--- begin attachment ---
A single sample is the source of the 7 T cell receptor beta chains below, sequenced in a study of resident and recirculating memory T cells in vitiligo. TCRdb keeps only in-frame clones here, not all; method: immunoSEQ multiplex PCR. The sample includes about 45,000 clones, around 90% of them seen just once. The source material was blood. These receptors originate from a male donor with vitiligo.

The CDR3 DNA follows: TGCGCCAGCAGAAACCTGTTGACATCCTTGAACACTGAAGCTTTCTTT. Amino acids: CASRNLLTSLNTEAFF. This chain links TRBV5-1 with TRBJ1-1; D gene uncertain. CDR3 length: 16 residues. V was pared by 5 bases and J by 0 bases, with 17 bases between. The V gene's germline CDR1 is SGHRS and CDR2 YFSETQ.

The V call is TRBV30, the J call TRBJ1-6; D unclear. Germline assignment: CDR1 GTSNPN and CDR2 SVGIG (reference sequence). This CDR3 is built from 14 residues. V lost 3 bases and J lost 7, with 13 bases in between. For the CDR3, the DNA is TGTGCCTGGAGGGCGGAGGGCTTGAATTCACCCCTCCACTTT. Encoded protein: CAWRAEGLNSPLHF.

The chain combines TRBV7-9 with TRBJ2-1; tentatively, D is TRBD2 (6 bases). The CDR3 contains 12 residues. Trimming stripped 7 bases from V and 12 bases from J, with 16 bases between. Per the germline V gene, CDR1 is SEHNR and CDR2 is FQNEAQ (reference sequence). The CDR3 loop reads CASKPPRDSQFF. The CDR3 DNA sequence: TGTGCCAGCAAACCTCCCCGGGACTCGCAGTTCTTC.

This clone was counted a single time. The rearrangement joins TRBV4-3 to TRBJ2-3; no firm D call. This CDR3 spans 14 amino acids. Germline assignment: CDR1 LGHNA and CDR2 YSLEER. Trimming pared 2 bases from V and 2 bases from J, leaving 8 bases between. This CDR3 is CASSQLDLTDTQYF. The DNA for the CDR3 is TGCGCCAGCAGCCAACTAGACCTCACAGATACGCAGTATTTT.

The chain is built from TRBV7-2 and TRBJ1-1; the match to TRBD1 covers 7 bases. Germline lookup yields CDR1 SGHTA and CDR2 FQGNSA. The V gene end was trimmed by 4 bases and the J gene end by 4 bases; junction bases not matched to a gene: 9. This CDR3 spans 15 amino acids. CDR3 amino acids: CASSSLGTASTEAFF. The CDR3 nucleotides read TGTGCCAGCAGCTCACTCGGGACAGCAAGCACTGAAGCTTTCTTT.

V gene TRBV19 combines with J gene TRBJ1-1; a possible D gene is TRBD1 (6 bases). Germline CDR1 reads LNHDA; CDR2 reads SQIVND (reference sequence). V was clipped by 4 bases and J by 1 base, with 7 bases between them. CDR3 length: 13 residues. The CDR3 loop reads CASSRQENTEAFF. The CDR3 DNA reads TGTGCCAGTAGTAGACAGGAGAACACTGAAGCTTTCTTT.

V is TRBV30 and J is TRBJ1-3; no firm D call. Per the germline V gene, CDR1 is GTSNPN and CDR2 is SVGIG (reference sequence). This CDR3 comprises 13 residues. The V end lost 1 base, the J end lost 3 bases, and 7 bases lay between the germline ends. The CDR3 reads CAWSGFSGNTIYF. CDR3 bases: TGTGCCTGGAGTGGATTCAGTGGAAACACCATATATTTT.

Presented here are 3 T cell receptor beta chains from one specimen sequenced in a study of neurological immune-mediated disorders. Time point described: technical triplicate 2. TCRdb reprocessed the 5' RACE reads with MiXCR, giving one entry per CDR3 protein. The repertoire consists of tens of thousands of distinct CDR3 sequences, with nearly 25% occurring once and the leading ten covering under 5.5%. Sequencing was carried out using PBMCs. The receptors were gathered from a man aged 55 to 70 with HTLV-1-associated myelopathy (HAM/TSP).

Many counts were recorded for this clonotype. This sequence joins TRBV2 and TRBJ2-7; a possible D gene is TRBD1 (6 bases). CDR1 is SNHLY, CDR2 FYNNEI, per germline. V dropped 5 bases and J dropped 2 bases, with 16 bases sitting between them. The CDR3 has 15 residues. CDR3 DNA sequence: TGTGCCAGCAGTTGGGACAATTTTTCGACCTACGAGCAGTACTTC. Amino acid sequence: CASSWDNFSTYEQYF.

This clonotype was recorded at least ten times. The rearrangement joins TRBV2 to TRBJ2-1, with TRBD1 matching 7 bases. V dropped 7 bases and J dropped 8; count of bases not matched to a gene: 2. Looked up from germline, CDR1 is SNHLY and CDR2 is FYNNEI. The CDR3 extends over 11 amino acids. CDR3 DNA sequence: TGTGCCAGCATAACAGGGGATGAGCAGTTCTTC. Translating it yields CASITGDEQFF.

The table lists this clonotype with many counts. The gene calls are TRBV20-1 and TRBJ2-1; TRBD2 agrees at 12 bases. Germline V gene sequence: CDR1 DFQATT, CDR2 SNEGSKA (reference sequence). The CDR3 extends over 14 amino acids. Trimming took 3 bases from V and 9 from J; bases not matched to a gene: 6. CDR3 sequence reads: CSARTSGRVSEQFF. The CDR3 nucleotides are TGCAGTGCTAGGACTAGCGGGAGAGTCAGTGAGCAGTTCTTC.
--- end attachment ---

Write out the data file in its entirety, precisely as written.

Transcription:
A single sample is the source of the 7 T cell receptor beta chains below, sequenced in a study of resident and recirculating memory T cells in vitiligo. TCRdb keeps only in-frame clones here, not all; method: immunoSEQ multiplex PCR. The sample includes about 45,000 clones, around 90% of them seen just once. The source material was blood. These receptors originate from a male donor with vitiligo.

The CDR3 DNA follows: TGCGCCAGCAGAAACCTGTTGACATCCTTGAACACTGAAGCTTTCTTT. Amino acids: CASRNLLTSLNTEAFF. This chain links TRBV5-1 with TRBJ1-1; D gene uncertain. CDR3 length: 16 residues. V was pared by 5 bases and J by 0 bases, with 17 bases between. The V gene's germline CDR1 is SGHRS and CDR2 YFSETQ.

The V call is TRBV30, the J call TRBJ1-6; D unclear. Germline assignment: CDR1 GTSNPN and CDR2 SVGIG (reference sequence). This CDR3 is built from 14 residues. V lost 3 bases and J lost 7, with 13 bases in between. For the CDR3, the DNA is TGTGCCTGGAGGGCGGAGGGCTTGAATTCACCCCTCCACTTT. Encoded protein: CAWRAEGLNSPLHF.

The chain combines TRBV7-9 with TRBJ2-1; tentatively, D is TRBD2 (6 bases). The CDR3 contains 12 residues. Trimming stripped 7 bases from V and 12 bases from J, with 16 bases between. Per the germline V gene, CDR1 is SEHNR and CDR2 is FQNEAQ (reference sequence). The CDR3 loop reads CASKPPRDSQFF. The CDR3 DNA sequence: TGTGCCAGCAAACCTCCCCGGGACTCGCAGTTCTTC.

This clone was counted a single time. The rearrangement joins TRBV4-3 to TRBJ2-3; no firm D call. This CDR3 spans 14 amino acids. Germline assignment: CDR1 LGHNA and CDR2 YSLEER. Trimming pared 2 bases from V and 2 bases from J, leaving 8 bases between. This CDR3 is CASSQLDLTDTQYF. The DNA for the CDR3 is TGCGCCAGCAGCCAACTAGACCTCACAGATACGCAGTATTTT.

The chain is built from TRBV7-2 and TRBJ1-1; the match to TRBD1 covers 7 bases. Germline lookup yields CDR1 SGHTA and CDR2 FQGNSA. The V gene end was trimmed by 4 bases and the J gene end by 4 bases; junction bases not matched to a gene: 9. This CDR3 spans 15 amino acids. CDR3 amino acids: CASSSLGTASTEAFF. The CDR3 nucleotides read TGTGCCAGCAGCTCACTCGGGACAGCAAGCACTGAAGCTTTCTTT.

V gene TRBV19 combines with J gene TRBJ1-1; a possible D gene is TRBD1 (6 bases). Germline CDR1 reads LNHDA; CDR2 reads SQIVND (reference sequence). V was clipped by 4 bases and J by 1 base, with 7 bases between them. CDR3 length: 13 residues. The CDR3 loop reads CASSRQENTEAFF. The CDR3 DNA reads TGTGCCAGTAGTAGACAGGAGAACACTGAAGCTTTCTTT.

V is TRBV30 and J is TRBJ1-3; no firm D call. Per the germline V gene, CDR1 is GTSNPN and CDR2 is SVGIG (reference sequence). This CDR3 comprises 13 residues. The V end lost 1 base, the J end lost 3 bases, and 7 bases lay between the germline ends. The CDR3 reads CAWSGFSGNTIYF. CDR3 bases: TGTGCCTGGAGTGGATTCAGTGGAAACACCATATATTTT.

Presented here are 3 T cell receptor beta chains from one specimen sequenced in a study of neurological immune-mediated disorders. Time point described: technical triplicate 2. TCRdb reprocessed the 5' RACE reads with MiXCR, giving one entry per CDR3 protein. The repertoire consists of tens of thousands of distinct CDR3 sequences, with nearly 25% occurring once and the leading ten covering under 5.5%. Sequencing was carried out using PBMCs. The receptors were gathered from a man aged 55 to 70 with HTLV-1-associated myelopathy (HAM/TSP).

Many counts were recorded for this clonotype. This sequence joins TRBV2 and TRBJ2-7; a possible D gene is TRBD1 (6 bases). CDR1 is SNHLY, CDR2 FYNNEI, per germline. V dropped 5 bases and J dropped 2 bases, with 16 bases sitting between them. The CDR3 has 15 residues. CDR3 DNA sequence: TGTGCCAGCAGTTGGGACAATTTTTCGACCTACGAGCAGTACTTC. Amino acid sequence: CASSWDNFSTYEQYF.

This clonotype was recorded at least ten times. The rearrangement joins TRBV2 to TRBJ2-1, with TRBD1 matching 7 bases. V dropped 7 bases and J dropped 8; count of bases not matched to a gene: 2. Looked up from germline, CDR1 is SNHLY and CDR2 is FYNNEI. The CDR3 extends over 11 amino acids. CDR3 DNA sequence: TGTGCCAGCATAACAGGGGATGAGCAGTTCTTC. Translating it yields CASITGDEQFF.

The table lists this clonotype with many counts. The gene calls are TRBV20-1 and TRBJ2-1; TRBD2 agrees at 12 bases. Germline V gene sequence: CDR1 DFQATT, CDR2 SNEGSKA (reference sequence). The CDR3 extends over 14 amino acids. Trimming took 3 bases from V and 9 from J; bases not matched to a gene: 6. CDR3 sequence reads: CSARTSGRVSEQFF. The CDR3 nucleotides are TGCAGTGCTAGGACTAGCGGGAGAGTCAGTGAGCAGTTCTTC.